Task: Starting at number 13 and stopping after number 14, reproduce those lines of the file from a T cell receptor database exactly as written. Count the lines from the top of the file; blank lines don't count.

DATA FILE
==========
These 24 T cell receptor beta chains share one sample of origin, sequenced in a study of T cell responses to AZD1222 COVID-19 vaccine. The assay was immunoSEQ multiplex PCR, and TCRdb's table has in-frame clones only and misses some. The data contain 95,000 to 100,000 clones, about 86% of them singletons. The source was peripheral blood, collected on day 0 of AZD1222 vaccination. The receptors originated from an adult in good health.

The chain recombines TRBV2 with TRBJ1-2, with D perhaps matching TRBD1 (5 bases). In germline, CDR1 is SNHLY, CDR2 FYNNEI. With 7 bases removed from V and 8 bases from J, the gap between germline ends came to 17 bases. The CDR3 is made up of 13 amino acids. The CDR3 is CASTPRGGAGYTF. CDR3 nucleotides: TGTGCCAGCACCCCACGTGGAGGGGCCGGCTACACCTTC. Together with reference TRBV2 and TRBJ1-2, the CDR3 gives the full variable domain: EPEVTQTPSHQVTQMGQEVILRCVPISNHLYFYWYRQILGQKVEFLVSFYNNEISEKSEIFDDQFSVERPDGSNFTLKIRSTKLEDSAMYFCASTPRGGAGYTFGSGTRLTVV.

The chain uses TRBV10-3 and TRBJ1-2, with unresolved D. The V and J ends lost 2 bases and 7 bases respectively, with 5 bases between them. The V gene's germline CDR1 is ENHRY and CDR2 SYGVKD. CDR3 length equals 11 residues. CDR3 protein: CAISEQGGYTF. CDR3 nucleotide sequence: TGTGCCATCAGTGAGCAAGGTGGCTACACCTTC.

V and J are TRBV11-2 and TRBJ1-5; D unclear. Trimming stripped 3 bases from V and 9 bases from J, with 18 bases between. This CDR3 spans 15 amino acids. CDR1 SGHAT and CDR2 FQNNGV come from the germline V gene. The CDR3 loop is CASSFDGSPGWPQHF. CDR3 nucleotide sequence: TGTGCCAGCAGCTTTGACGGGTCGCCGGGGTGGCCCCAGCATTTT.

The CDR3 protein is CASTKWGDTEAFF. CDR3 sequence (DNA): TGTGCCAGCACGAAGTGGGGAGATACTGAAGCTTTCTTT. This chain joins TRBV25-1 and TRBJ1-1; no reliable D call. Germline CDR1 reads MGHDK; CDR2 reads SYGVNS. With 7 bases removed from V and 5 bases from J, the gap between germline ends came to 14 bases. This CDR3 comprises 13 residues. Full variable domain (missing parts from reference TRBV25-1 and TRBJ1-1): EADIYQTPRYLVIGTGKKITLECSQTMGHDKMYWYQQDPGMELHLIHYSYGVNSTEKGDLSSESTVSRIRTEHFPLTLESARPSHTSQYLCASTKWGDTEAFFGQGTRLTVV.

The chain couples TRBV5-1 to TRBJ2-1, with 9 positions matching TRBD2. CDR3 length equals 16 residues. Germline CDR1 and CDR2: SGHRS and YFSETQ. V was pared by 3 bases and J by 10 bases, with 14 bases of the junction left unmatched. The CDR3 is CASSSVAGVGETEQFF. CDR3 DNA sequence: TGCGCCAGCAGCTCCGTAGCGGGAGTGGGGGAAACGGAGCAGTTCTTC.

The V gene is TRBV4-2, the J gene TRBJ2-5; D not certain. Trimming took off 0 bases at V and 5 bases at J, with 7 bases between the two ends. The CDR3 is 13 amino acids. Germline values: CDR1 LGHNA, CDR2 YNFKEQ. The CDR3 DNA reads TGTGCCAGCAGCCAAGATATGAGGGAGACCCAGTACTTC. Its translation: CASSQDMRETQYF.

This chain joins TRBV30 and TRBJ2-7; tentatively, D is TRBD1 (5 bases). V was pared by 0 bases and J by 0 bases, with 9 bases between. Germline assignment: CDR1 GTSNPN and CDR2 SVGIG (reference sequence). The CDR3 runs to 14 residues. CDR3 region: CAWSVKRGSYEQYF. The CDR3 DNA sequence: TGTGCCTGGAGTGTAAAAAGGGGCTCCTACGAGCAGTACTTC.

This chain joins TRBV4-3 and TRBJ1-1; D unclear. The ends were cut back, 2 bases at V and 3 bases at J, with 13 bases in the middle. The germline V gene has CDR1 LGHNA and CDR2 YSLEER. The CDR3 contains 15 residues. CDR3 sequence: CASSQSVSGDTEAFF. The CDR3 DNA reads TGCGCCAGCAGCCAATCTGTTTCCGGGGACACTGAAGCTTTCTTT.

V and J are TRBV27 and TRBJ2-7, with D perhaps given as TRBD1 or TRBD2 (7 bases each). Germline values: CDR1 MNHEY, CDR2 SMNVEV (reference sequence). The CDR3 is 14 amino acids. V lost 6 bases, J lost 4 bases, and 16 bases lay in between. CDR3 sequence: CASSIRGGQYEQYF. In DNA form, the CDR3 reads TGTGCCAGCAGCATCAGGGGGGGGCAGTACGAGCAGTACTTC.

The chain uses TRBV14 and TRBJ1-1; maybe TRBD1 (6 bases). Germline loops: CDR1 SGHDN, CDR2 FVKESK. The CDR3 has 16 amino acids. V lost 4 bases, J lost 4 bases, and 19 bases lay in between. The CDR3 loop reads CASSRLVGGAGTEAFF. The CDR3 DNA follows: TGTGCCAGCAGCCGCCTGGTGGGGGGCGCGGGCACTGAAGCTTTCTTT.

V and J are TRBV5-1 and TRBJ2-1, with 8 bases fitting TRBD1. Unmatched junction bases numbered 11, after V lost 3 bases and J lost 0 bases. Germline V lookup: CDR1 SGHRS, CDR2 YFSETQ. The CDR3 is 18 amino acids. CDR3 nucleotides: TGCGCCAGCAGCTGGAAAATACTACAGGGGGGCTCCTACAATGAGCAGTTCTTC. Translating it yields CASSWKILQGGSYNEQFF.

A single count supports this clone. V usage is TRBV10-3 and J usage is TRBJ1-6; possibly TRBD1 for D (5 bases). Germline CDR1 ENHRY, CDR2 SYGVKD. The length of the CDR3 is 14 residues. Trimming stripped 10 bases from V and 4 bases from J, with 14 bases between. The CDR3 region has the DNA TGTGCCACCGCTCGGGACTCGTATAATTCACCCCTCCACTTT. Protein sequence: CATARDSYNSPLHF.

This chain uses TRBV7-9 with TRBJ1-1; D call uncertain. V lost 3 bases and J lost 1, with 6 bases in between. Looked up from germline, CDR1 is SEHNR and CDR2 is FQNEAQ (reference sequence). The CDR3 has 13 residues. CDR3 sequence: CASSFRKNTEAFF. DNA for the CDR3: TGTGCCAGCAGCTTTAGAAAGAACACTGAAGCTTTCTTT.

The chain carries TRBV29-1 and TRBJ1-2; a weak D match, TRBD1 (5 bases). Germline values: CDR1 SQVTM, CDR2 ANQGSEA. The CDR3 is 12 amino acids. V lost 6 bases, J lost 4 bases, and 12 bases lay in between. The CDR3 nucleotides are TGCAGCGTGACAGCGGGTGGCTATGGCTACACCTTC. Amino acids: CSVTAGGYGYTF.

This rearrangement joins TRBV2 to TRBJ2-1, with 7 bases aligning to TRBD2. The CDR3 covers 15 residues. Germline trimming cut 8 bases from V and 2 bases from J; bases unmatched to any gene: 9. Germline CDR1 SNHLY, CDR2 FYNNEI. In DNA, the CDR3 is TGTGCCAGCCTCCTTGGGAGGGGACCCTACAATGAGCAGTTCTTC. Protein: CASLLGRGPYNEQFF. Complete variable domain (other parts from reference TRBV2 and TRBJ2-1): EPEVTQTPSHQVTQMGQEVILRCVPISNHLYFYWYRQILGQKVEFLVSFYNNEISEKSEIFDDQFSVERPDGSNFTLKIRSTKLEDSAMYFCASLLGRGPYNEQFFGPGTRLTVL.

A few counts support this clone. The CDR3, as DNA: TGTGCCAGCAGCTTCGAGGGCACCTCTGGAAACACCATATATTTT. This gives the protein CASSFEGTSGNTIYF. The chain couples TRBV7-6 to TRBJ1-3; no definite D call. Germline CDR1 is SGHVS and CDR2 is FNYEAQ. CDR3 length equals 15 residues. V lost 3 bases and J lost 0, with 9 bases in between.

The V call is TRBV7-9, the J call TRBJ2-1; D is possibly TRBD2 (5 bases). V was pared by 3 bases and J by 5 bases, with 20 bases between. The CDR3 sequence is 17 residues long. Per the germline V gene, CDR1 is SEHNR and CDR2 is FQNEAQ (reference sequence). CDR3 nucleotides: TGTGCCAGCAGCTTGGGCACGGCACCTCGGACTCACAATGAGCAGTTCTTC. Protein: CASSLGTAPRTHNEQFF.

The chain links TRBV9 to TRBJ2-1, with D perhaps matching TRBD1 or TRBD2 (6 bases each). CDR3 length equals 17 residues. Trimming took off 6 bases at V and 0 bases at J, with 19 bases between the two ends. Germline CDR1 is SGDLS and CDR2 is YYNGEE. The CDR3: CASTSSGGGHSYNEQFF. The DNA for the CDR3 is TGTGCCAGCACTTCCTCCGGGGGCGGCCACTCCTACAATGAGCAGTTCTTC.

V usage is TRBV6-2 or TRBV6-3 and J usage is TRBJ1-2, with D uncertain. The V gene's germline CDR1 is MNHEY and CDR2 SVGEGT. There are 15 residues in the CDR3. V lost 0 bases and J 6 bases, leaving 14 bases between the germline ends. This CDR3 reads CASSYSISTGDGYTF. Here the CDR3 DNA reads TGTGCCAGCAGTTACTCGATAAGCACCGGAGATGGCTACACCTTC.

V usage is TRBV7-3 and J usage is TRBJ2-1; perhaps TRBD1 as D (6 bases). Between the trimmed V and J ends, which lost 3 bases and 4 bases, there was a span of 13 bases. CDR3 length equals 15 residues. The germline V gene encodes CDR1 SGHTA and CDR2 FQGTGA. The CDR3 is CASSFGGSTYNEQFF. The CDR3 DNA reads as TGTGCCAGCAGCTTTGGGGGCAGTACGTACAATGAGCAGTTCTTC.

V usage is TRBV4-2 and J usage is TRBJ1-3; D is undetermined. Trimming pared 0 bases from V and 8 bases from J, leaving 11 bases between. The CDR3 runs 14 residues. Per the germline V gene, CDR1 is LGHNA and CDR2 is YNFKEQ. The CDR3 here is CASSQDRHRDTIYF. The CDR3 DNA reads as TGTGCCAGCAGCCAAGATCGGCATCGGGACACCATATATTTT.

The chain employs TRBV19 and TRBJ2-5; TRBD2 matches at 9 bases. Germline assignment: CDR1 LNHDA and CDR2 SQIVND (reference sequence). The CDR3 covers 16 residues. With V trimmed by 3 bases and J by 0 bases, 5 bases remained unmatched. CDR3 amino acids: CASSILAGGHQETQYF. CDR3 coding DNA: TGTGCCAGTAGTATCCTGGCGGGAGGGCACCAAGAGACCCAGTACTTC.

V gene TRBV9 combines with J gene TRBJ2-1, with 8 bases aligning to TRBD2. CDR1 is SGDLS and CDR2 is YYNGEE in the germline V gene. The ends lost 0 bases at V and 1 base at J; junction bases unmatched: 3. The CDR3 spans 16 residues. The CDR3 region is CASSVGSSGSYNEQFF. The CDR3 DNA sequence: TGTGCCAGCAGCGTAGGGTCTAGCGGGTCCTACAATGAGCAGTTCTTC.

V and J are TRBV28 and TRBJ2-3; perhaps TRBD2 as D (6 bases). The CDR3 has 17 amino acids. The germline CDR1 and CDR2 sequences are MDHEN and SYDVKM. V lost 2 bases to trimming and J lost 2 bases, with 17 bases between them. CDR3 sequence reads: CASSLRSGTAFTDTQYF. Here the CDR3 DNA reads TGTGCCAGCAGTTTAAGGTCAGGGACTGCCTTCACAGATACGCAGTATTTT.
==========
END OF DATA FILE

A single count supports this clone. V usage is TRBV10-3 and J usage is TRBJ1-6; possibly TRBD1 for D (5 bases). Germline CDR1 ENHRY, CDR2 SYGVKD. The length of the CDR3 is 14 residues. Trimming stripped 10 bases from V and 4 bases from J, with 14 bases between. The CDR3 region has the DNA TGTGCCACCGCTCGGGACTCGTATAATTCACCCCTCCACTTT. Protein sequence: CATARDSYNSPLHF.

This chain uses TRBV7-9 with TRBJ1-1; D call uncertain. V lost 3 bases and J lost 1, with 6 bases in between. Looked up from germline, CDR1 is SEHNR and CDR2 is FQNEAQ (reference sequence). The CDR3 has 13 residues. CDR3 sequence: CASSFRKNTEAFF. DNA for the CDR3: TGTGCCAGCAGCTTTAGAAAGAACACTGAAGCTTTCTTT.